The accidental projection of a work of art based on Islamic holy texts nearly started a riot in the southwestern French city of Toulouse on Tuesday.
The artist, shocked by the response of young Muslim youths in the city, has withdrawn the piece.
A Moroccan artist on Wednesday suspended one of his works from a major arts festival in southern France after his projections of Islamic calligraphy onto a bridge nearly set off a riot when local Muslim youths saw pedestrians walking on the words.
Mounir Fatmi’s exhibit at the month-long “Printemps de Septembre” art festival in Toulouse was meant to be shown at weekends, when cordons would be in place to insure the projections could not be walked on, as this is considered blasphemous by Muslims.
But late on Tuesday the video, made up of stylised calligraphy of verses from the Koran and “Hadiths” (sayings) of the Prophet Mohammed, was projected – by mistake – onto the city’s busy Pont Neuf.
According to Toulouse Police, the reaction was rapid. Up to 80 young people, many called in from the city’s housing estates, gathered on the bridge to stop pedestrians from treading on the verses.
One woman was slapped after she accidentally walked onto the projection, police said, although some protesters claimed she had deliberately provoked them.
Police sent in a riot squad, but a local imam and representatives of the Muslim community went to the scene and successfully appealed for calm.
The projection was switched off, and after meetings with the mayor, an apology was made to the woman who was slapped.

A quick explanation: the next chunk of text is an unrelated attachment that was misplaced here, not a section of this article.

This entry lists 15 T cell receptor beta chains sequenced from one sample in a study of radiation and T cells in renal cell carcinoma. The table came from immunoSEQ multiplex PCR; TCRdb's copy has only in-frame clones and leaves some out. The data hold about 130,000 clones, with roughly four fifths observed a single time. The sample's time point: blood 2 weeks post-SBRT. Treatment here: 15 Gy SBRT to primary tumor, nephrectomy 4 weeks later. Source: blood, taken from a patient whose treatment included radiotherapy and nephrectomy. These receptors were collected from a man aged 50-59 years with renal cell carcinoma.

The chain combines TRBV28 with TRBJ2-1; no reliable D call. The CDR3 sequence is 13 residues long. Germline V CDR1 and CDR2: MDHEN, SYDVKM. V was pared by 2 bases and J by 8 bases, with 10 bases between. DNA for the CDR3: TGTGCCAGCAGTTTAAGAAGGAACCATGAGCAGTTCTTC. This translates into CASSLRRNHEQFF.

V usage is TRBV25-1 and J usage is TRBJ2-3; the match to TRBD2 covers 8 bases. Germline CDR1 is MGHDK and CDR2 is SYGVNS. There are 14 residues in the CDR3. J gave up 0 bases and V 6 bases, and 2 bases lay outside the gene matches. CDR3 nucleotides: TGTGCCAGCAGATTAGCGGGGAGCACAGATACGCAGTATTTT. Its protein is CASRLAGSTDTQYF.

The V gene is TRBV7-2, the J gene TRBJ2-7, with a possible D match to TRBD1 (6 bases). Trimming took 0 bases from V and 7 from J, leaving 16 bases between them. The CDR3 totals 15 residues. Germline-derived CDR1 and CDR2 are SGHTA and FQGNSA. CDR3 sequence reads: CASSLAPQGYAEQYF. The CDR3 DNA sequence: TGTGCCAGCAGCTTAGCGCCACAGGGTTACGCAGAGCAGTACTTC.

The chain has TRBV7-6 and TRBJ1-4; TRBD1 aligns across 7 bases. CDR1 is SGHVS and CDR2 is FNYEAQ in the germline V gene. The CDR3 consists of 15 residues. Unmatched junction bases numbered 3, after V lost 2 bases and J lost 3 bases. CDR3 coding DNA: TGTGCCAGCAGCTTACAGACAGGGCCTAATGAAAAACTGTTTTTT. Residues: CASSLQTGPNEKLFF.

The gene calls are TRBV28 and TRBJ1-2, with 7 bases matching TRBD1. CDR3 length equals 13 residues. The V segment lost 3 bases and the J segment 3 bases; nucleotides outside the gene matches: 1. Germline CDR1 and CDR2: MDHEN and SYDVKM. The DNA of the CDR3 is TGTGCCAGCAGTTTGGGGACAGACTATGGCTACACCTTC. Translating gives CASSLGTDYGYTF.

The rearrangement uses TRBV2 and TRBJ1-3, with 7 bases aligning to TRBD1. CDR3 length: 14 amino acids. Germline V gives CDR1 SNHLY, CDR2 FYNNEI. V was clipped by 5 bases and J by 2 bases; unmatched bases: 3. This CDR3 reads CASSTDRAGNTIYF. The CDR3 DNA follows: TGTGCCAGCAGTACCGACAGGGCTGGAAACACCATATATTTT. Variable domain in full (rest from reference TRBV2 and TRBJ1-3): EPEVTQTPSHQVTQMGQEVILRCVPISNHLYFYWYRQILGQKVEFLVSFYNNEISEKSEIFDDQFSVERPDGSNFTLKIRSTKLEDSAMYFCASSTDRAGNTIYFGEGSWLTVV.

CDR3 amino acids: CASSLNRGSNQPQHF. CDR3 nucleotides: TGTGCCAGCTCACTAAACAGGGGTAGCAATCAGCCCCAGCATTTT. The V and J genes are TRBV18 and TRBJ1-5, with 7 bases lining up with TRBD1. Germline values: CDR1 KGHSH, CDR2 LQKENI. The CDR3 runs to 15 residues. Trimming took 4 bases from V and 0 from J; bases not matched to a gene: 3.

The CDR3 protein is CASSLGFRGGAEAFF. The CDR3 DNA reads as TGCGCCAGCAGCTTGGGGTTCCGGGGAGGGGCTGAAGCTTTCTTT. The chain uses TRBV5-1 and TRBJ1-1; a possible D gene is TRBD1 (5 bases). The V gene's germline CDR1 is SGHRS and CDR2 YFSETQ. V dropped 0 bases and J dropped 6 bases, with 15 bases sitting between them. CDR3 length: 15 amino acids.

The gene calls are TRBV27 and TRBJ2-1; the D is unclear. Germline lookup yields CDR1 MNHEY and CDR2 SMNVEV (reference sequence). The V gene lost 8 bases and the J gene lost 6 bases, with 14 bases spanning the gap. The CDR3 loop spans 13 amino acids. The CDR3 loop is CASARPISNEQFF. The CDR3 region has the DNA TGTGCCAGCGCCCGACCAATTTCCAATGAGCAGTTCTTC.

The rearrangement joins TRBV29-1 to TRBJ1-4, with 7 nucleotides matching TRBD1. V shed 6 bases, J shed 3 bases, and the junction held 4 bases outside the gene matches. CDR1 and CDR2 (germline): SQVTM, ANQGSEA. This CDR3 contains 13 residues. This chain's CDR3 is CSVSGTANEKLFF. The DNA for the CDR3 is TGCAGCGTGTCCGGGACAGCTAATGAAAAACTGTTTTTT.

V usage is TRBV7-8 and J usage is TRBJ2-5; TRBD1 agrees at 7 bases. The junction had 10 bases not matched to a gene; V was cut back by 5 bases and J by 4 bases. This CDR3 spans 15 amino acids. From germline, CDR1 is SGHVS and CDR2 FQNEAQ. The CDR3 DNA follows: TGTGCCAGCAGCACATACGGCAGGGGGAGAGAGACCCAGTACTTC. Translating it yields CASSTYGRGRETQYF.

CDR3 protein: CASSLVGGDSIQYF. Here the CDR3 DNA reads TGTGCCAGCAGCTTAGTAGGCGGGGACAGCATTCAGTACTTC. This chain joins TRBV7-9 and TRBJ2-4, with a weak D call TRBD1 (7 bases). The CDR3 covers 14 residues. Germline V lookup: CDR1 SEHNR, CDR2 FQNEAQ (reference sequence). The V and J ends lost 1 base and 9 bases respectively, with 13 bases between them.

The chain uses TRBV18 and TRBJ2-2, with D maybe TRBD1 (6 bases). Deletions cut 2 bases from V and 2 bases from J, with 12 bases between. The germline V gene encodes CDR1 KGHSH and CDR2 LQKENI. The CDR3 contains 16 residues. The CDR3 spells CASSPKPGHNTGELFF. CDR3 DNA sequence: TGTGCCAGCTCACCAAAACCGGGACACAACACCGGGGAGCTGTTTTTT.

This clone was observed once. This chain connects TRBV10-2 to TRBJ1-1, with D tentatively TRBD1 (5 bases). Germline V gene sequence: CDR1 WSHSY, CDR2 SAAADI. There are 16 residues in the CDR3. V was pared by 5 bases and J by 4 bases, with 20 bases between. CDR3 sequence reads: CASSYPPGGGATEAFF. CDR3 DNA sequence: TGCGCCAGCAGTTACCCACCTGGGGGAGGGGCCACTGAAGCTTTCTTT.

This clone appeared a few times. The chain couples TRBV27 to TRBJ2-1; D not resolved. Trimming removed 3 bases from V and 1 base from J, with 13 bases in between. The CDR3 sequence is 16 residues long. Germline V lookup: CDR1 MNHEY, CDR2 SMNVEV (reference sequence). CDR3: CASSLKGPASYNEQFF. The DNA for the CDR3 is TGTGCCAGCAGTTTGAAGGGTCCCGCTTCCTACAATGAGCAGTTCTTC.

“This was essentially one big misunderstanding,” Hassan Idmiloud, vice president of the Toulouse Muslim Association, told FRANCE 24.
Idmiloud explained that tensions had been high in Toulouse since Mohamed Merah, a 23-year-old French-Algerian Islamist, went on a killing spree in March 2012 and was subsequently shot dead by police besieging his apartment.
Relations between the French state and its significant Muslim community have been strained in recent years by a string of controversies that have put the Muslim faith at odds with France's secular tradition.
Tuesday’s incident also took place amid heightened tensions following publication of cartoons of the Prophet Mohammed in satirical weekly Charlie Hebdo.
“Young people saw the projections and thought they were a deliberate insult,” said Idmilud. “We stepped in to explain that this beautiful work of art was actually an homage to Islam, that it was a genuine mistake to project it on Wednesday before a cordon was in place. I think, and hope, that the message got through."
“But we shouldn’t pin all this only on religion. Many of these young people of North African origin are going through an identity crisis; they face high unemployment and communication with them is not what it should be.
“If anything, this incident has demonstrated that we need to increase our dialogue with these young people.”
‘I just don’t get it’
Despite the intervention of the city’s Muslim leaders, Mounir Fatmi, who describes himself as “a Moroccan of Muslim origin”, decided to cancel the projection of his work on the Pont Neuf.
“The conditions which I agreed to for my work were not met,” he said in a statement. “The result was that my art was not seen properly and above all, it was misunderstood. I’d rather the projection was suspended.”
Fatmi added that the piece, called “Technologia”, was in fact owned by the Arab Museum of Modern Art in Doha, Qatar.
“When it was shown there for the first time, just a few kilometres from Saudi Arabia, no one was shocked,” he said. “That people were shocked in Toulouse is astonishing. I just don’t get it.”
Another of Fatmi’s works, projected onto the facade of the city’s landmark Hotel Dieu, will continue as part of the scheduled festival.
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